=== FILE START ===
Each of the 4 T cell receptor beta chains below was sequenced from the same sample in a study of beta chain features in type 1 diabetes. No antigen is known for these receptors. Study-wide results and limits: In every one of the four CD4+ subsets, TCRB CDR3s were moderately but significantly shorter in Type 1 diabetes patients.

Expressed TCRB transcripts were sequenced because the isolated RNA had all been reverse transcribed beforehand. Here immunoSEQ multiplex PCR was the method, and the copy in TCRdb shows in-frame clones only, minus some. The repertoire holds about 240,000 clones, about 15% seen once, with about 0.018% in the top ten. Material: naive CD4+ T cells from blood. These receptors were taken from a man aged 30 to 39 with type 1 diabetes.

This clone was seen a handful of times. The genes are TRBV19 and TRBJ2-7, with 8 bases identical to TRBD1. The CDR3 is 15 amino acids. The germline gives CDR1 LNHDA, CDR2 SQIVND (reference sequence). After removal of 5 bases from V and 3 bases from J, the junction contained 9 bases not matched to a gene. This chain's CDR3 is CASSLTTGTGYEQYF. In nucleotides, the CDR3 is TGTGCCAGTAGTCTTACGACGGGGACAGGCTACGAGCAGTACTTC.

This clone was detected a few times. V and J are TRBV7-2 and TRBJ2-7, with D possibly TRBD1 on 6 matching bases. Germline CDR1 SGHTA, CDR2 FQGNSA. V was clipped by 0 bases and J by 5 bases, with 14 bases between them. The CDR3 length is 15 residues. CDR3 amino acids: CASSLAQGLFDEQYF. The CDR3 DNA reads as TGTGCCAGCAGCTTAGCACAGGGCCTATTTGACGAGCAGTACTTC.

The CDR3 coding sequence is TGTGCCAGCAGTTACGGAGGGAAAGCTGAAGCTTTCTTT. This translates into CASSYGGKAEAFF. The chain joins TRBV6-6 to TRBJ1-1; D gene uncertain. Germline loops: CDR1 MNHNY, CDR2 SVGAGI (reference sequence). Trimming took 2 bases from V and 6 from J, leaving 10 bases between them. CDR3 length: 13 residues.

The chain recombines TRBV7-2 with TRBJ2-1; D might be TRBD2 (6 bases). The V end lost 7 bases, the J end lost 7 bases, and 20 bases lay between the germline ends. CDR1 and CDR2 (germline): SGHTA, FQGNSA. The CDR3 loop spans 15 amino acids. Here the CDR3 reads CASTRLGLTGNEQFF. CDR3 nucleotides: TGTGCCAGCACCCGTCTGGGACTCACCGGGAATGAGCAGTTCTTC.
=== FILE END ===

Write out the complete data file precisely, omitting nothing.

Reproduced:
Each of the 4 T cell receptor beta chains below was sequenced from the same sample in a study of beta chain features in type 1 diabetes. No antigen is known for these receptors. Study-wide results and limits: In every one of the four CD4+ subsets, TCRB CDR3s were moderately but significantly shorter in Type 1 diabetes patients.

Expressed TCRB transcripts were sequenced because the isolated RNA had all been reverse transcribed beforehand. Here immunoSEQ multiplex PCR was the method, and the copy in TCRdb shows in-frame clones only, minus some. The repertoire holds about 240,000 clones, about 15% seen once, with about 0.018% in the top ten. Material: naive CD4+ T cells from blood. These receptors were taken from a man aged 30 to 39 with type 1 diabetes.

This clone was seen a handful of times. The genes are TRBV19 and TRBJ2-7, with 8 bases identical to TRBD1. The CDR3 is 15 amino acids. The germline gives CDR1 LNHDA, CDR2 SQIVND (reference sequence). After removal of 5 bases from V and 3 bases from J, the junction contained 9 bases not matched to a gene. This chain's CDR3 is CASSLTTGTGYEQYF. In nucleotides, the CDR3 is TGTGCCAGTAGTCTTACGACGGGGACAGGCTACGAGCAGTACTTC.

This clone was detected a few times. V and J are TRBV7-2 and TRBJ2-7, with D possibly TRBD1 on 6 matching bases. Germline CDR1 SGHTA, CDR2 FQGNSA. V was clipped by 0 bases and J by 5 bases, with 14 bases between them. The CDR3 length is 15 residues. CDR3 amino acids: CASSLAQGLFDEQYF. The CDR3 DNA reads as TGTGCCAGCAGCTTAGCACAGGGCCTATTTGACGAGCAGTACTTC.

The CDR3 coding sequence is TGTGCCAGCAGTTACGGAGGGAAAGCTGAAGCTTTCTTT. This translates into CASSYGGKAEAFF. The chain joins TRBV6-6 to TRBJ1-1; D gene uncertain. Germline loops: CDR1 MNHNY, CDR2 SVGAGI (reference sequence). Trimming took 2 bases from V and 6 from J, leaving 10 bases between them. CDR3 length: 13 residues.

The chain recombines TRBV7-2 with TRBJ2-1; D might be TRBD2 (6 bases). The V end lost 7 bases, the J end lost 7 bases, and 20 bases lay between the germline ends. CDR1 and CDR2 (germline): SGHTA, FQGNSA. The CDR3 loop spans 15 amino acids. Here the CDR3 reads CASTRLGLTGNEQFF. CDR3 nucleotides: TGTGCCAGCACCCGTCTGGGACTCACCGGGAATGAGCAGTTCTTC.